We are delighted to announce the winning poets. The winner of Best Poem is Stuart Airey for his poem I am a Blue Whale Heart, and the winner of the Under-16 category is Sarah-Kate Simons for her poem Attic. They will receive books courtesy of Landing Press and The Cuba Press respectively as well as being translated into Spanish and published on Palabras Prestadas. More details of the book prizes can be found here. Congratulations from Given Words, Landing Press and The Cuba Press.

Below are the winning poems. We also invite you to read our selection of the rest of the poems from adults here and from under-16s here. All the entries had to contain the words: letter, childhood, fly (the animal), greedy and dream.

I am a Blue Whale Heart

In this current re-make of me I am becoming the heart of a blue whale
I dreamt myself an angel but this wasn’t enough
He was wondrous but stuck
like a fly in amber

You can hear a whale heartbeat from 2 miles away
which is the distance I want to be from unleavened nurse smiles
and the choice of ensure or tube

No tampering with the drip lines
Friends I am un-distending
I wonder as my zipper finds free air
whether Eve had to eat the whole apple

I liked my angel
counting calories and grams together
his feather vane minutiae

A whale heart aorta is as big as a dinner plate
Why does food have such gravity?

My angel’s face was an open letter
to each whispered treatment
our greedy midnight exercises

A whale heart – blue – is as heavy as a Lion (adult, male)
which is exactly what you need
for beautiful dying

I wish I could take my angel’s place
sleeve my childhood into the wall

When a whale dives deep its heartbeat slows
slows in the black to 2 beats per minute
just 2 beats left to still to marble

Stuart Airey


all the days of childhood collected in sepia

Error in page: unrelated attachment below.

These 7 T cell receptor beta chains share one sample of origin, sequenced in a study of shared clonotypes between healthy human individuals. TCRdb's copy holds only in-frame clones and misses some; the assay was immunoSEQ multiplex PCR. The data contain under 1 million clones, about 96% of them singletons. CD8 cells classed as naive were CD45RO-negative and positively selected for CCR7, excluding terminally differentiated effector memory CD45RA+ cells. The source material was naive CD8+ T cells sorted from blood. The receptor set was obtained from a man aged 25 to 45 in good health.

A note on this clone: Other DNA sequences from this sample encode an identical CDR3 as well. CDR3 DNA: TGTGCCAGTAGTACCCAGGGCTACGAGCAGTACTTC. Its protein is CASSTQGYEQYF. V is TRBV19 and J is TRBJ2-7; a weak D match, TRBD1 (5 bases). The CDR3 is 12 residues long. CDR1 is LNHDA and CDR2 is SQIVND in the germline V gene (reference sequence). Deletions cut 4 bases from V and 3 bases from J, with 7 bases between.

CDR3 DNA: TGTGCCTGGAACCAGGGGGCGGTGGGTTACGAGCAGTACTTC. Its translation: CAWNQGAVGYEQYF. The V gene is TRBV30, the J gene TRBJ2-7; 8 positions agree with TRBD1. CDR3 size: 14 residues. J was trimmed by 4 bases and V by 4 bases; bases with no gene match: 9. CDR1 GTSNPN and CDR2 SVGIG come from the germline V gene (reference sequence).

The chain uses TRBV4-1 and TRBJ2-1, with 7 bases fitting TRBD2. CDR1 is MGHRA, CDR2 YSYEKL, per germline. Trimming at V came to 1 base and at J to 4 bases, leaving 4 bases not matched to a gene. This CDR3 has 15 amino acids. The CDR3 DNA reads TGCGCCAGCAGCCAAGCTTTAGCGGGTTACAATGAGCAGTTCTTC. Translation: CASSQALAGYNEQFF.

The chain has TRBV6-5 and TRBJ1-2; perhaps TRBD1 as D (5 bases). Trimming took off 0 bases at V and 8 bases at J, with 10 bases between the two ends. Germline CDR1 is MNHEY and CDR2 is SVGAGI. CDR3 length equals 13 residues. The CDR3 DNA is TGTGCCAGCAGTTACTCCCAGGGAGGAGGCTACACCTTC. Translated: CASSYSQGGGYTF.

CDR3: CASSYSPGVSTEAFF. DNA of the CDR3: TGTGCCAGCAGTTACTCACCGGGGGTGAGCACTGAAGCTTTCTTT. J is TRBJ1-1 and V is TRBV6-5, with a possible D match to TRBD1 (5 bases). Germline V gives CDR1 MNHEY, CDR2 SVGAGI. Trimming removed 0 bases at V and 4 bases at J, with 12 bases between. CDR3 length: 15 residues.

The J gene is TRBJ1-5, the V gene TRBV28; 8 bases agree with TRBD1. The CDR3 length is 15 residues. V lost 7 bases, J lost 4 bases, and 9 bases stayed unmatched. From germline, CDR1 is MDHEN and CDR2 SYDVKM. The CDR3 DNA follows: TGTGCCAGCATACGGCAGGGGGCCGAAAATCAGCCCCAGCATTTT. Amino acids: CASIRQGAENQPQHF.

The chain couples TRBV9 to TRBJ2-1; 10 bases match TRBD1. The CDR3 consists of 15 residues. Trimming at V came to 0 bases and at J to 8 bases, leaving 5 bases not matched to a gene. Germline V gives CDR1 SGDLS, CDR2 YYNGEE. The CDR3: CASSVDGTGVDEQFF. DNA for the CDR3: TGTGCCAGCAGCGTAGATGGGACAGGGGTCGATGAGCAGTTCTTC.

photographs in the crevices of
the boards watching the greedy dust
descend to settle on their faces

age has curled up their edges into love hearts
like the shape she used to replace the dots on
her i’s; tiny lopsided hearts that flood the pages
of the stack of letters resting in the bottom of
the rickety suitcase, its faded travel stickers

peeling off and flaking away like the nails on fingers
pressed to an anxious mouth and these funny little
dreams of things swirl up like moths from the piles
of outgrown clothing and fill the air with their wing powder
turning the musty scent of forgotten things into a phantom

of lily of the valley; the lid of the harpsichord crammed against
the broken dollhouse is propped open on a sewing box
and in the murk of memories there’s a song tiptoeing up the keys
— or is it just the bluebottle fly scratching its wings
against the windowpane and whining to be set free

Sarah-Kate Simons, aged 15

About the Poets

Stuart Airey lives in Hamilton with his wonderful wife and has three children who have mostly left home. He writes poetry as therapy or possibly for more perplexing reasons. He has been a Sarah Broom finalist and was shortlisted for the Julia Darling Memorial Prize. Stuart has been published in the Molotov Cocktail Journal with a short story and third place in the Shadow Poetry Award. These successes have managed to pay for several cups of coffee. He has dabbled in multi-media performance poetry and dreams of being a jazz pianist. His poem entry for given words is an honest attempt to enter the thoughts of those suffering from anorexia as well as being more widely read.

Sarah-Kate Simons is a 15 year old home-schooled girl from rural Canterbury. Her day job consists of schoolwork and volunteering at her local wildlife park, where she gets to walk the llamas. She loves to go on biking and tramping holidays with her family, and tries her hand at all sorts of arts and crafts. She is also the proud owner of a very naughty puppy named Missy.